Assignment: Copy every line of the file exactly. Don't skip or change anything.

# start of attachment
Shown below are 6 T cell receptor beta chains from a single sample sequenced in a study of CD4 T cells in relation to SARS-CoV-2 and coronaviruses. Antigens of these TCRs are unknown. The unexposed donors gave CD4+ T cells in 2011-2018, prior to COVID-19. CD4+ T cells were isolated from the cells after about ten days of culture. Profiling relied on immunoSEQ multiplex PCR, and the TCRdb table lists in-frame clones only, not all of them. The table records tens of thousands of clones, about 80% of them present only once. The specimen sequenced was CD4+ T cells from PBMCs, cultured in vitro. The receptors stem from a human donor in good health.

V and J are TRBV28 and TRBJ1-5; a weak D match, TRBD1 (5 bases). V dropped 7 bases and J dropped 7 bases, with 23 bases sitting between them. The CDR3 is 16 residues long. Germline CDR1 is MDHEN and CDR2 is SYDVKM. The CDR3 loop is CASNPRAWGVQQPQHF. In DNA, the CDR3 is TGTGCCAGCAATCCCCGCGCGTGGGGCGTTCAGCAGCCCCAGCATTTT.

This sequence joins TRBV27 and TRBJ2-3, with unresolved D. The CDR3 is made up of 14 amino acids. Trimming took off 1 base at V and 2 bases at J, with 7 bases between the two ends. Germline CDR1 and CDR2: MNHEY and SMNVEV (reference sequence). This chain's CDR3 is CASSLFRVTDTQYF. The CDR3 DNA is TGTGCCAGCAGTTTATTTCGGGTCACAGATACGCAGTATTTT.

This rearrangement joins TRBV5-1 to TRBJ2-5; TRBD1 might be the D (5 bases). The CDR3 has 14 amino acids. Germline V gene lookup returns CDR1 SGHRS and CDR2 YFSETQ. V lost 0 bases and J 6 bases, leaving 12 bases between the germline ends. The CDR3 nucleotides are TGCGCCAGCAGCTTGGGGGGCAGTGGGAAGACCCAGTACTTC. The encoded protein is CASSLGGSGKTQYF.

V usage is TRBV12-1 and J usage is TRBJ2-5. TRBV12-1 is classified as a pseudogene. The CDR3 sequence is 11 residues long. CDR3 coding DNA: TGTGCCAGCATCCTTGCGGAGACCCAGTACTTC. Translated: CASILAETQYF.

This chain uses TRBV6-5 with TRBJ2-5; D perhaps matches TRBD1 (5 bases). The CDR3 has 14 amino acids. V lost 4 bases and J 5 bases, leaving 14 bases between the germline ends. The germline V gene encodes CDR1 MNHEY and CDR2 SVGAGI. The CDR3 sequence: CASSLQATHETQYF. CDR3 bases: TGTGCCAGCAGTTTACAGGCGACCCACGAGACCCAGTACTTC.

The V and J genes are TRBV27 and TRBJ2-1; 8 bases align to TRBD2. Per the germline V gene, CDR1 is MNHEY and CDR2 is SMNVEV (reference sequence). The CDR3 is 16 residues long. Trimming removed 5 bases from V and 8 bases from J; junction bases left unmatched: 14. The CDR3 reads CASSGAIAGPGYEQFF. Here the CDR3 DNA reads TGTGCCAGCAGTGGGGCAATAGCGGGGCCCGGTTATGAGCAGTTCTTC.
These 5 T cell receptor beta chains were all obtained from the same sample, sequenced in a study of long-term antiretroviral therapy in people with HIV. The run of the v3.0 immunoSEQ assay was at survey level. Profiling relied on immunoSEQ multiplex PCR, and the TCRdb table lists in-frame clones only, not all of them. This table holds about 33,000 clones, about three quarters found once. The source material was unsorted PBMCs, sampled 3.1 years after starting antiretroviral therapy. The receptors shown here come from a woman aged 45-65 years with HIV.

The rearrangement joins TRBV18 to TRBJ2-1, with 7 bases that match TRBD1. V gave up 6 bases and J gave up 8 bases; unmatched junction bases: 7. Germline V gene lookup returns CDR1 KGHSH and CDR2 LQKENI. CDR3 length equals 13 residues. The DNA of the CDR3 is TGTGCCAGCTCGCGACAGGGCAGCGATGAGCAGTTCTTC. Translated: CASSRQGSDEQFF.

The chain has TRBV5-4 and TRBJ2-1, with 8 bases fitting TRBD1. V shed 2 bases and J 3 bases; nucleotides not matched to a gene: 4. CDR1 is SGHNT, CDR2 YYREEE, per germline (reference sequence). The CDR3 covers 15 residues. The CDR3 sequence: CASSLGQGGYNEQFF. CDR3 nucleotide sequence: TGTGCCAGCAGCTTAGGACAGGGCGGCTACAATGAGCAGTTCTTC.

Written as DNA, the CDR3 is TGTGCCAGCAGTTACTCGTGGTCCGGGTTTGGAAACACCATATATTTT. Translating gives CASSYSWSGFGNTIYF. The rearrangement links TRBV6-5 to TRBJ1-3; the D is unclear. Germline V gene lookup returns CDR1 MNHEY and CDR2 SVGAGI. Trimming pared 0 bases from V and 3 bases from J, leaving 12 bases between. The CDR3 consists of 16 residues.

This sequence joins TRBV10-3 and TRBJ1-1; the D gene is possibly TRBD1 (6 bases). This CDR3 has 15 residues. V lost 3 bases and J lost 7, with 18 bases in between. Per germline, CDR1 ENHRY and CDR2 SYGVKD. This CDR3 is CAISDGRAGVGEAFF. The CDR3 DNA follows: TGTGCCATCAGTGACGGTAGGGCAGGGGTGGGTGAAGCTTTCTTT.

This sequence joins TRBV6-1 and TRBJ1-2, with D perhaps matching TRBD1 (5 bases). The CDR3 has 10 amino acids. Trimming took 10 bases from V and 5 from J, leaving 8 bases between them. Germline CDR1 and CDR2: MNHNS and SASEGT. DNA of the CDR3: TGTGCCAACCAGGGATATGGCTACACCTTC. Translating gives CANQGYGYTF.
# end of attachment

Shown below are 6 T cell receptor beta chains from a single sample sequenced in a study of CD4 T cells in relation to SARS-CoV-2 and coronaviruses. Antigens of these TCRs are unknown. The unexposed donors gave CD4+ T cells in 2011-2018, prior to COVID-19. CD4+ T cells were isolated from the cells after about ten days of culture. Profiling relied on immunoSEQ multiplex PCR, and the TCRdb table lists in-frame clones only, not all of them. The table records tens of thousands of clones, about 80% of them present only once. The specimen sequenced was CD4+ T cells from PBMCs, cultured in vitro. The receptors stem from a human donor in good health.

V and J are TRBV28 and TRBJ1-5; a weak D match, TRBD1 (5 bases). V dropped 7 bases and J dropped 7 bases, with 23 bases sitting between them. The CDR3 is 16 residues long. Germline CDR1 is MDHEN and CDR2 is SYDVKM. The CDR3 loop is CASNPRAWGVQQPQHF. In DNA, the CDR3 is TGTGCCAGCAATCCCCGCGCGTGGGGCGTTCAGCAGCCCCAGCATTTT.

This sequence joins TRBV27 and TRBJ2-3, with unresolved D. The CDR3 is made up of 14 amino acids. Trimming took off 1 base at V and 2 bases at J, with 7 bases between the two ends. Germline CDR1 and CDR2: MNHEY and SMNVEV (reference sequence). This chain's CDR3 is CASSLFRVTDTQYF. The CDR3 DNA is TGTGCCAGCAGTTTATTTCGGGTCACAGATACGCAGTATTTT.

This rearrangement joins TRBV5-1 to TRBJ2-5; TRBD1 might be the D (5 bases). The CDR3 has 14 amino acids. Germline V gene lookup returns CDR1 SGHRS and CDR2 YFSETQ. V lost 0 bases and J 6 bases, leaving 12 bases between the germline ends. The CDR3 nucleotides are TGCGCCAGCAGCTTGGGGGGCAGTGGGAAGACCCAGTACTTC. The encoded protein is CASSLGGSGKTQYF.

V usage is TRBV12-1 and J usage is TRBJ2-5. TRBV12-1 is classified as a pseudogene. The CDR3 sequence is 11 residues long. CDR3 coding DNA: TGTGCCAGCATCCTTGCGGAGACCCAGTACTTC. Translated: CASILAETQYF.

This chain uses TRBV6-5 with TRBJ2-5; D perhaps matches TRBD1 (5 bases). The CDR3 has 14 amino acids. V lost 4 bases and J 5 bases, leaving 14 bases between the germline ends. The germline V gene encodes CDR1 MNHEY and CDR2 SVGAGI. The CDR3 sequence: CASSLQATHETQYF. CDR3 bases: TGTGCCAGCAGTTTACAGGCGACCCACGAGACCCAGTACTTC.

The V and J genes are TRBV27 and TRBJ2-1; 8 bases align to TRBD2. Per the germline V gene, CDR1 is MNHEY and CDR2 is SMNVEV (reference sequence). The CDR3 is 16 residues long. Trimming removed 5 bases from V and 8 bases from J; junction bases left unmatched: 14. The CDR3 reads CASSGAIAGPGYEQFF. Here the CDR3 DNA reads TGTGCCAGCAGTGGGGCAATAGCGGGGCCCGGTTATGAGCAGTTCTTC.
These 5 T cell receptor beta chains were all obtained from the same sample, sequenced in a study of long-term antiretroviral therapy in people with HIV. The run of the v3.0 immunoSEQ assay was at survey level. Profiling relied on immunoSEQ multiplex PCR, and the TCRdb table lists in-frame clones only, not all of them. This table holds about 33,000 clones, about three quarters found once. The source material was unsorted PBMCs, sampled 3.1 years after starting antiretroviral therapy. The receptors shown here come from a woman aged 45-65 years with HIV.

The rearrangement joins TRBV18 to TRBJ2-1, with 7 bases that match TRBD1. V gave up 6 bases and J gave up 8 bases; unmatched junction bases: 7. Germline V gene lookup returns CDR1 KGHSH and CDR2 LQKENI. CDR3 length equals 13 residues. The DNA of the CDR3 is TGTGCCAGCTCGCGACAGGGCAGCGATGAGCAGTTCTTC. Translated: CASSRQGSDEQFF.

The chain has TRBV5-4 and TRBJ2-1, with 8 bases fitting TRBD1. V shed 2 bases and J 3 bases; nucleotides not matched to a gene: 4. CDR1 is SGHNT, CDR2 YYREEE, per germline (reference sequence). The CDR3 covers 15 residues. The CDR3 sequence: CASSLGQGGYNEQFF. CDR3 nucleotide sequence: TGTGCCAGCAGCTTAGGACAGGGCGGCTACAATGAGCAGTTCTTC.

Written as DNA, the CDR3 is TGTGCCAGCAGTTACTCGTGGTCCGGGTTTGGAAACACCATATATTTT. Translating gives CASSYSWSGFGNTIYF. The rearrangement links TRBV6-5 to TRBJ1-3; the D is unclear. Germline V gene lookup returns CDR1 MNHEY and CDR2 SVGAGI. Trimming pared 0 bases from V and 3 bases from J, leaving 12 bases between. The CDR3 consists of 16 residues.

This sequence joins TRBV10-3 and TRBJ1-1; the D gene is possibly TRBD1 (6 bases). This CDR3 has 15 residues. V lost 3 bases and J lost 7, with 18 bases in between. Per germline, CDR1 ENHRY and CDR2 SYGVKD. This CDR3 is CAISDGRAGVGEAFF. The CDR3 DNA follows: TGTGCCATCAGTGACGGTAGGGCAGGGGTGGGTGAAGCTTTCTTT.

This sequence joins TRBV6-1 and TRBJ1-2, with D perhaps matching TRBD1 (5 bases). The CDR3 has 10 amino acids. Trimming took 10 bases from V and 5 from J, leaving 8 bases between them. Germline CDR1 and CDR2: MNHNS and SASEGT. DNA of the CDR3: TGTGCCAACCAGGGATATGGCTACACCTTC. Translating gives CANQGYGYTF.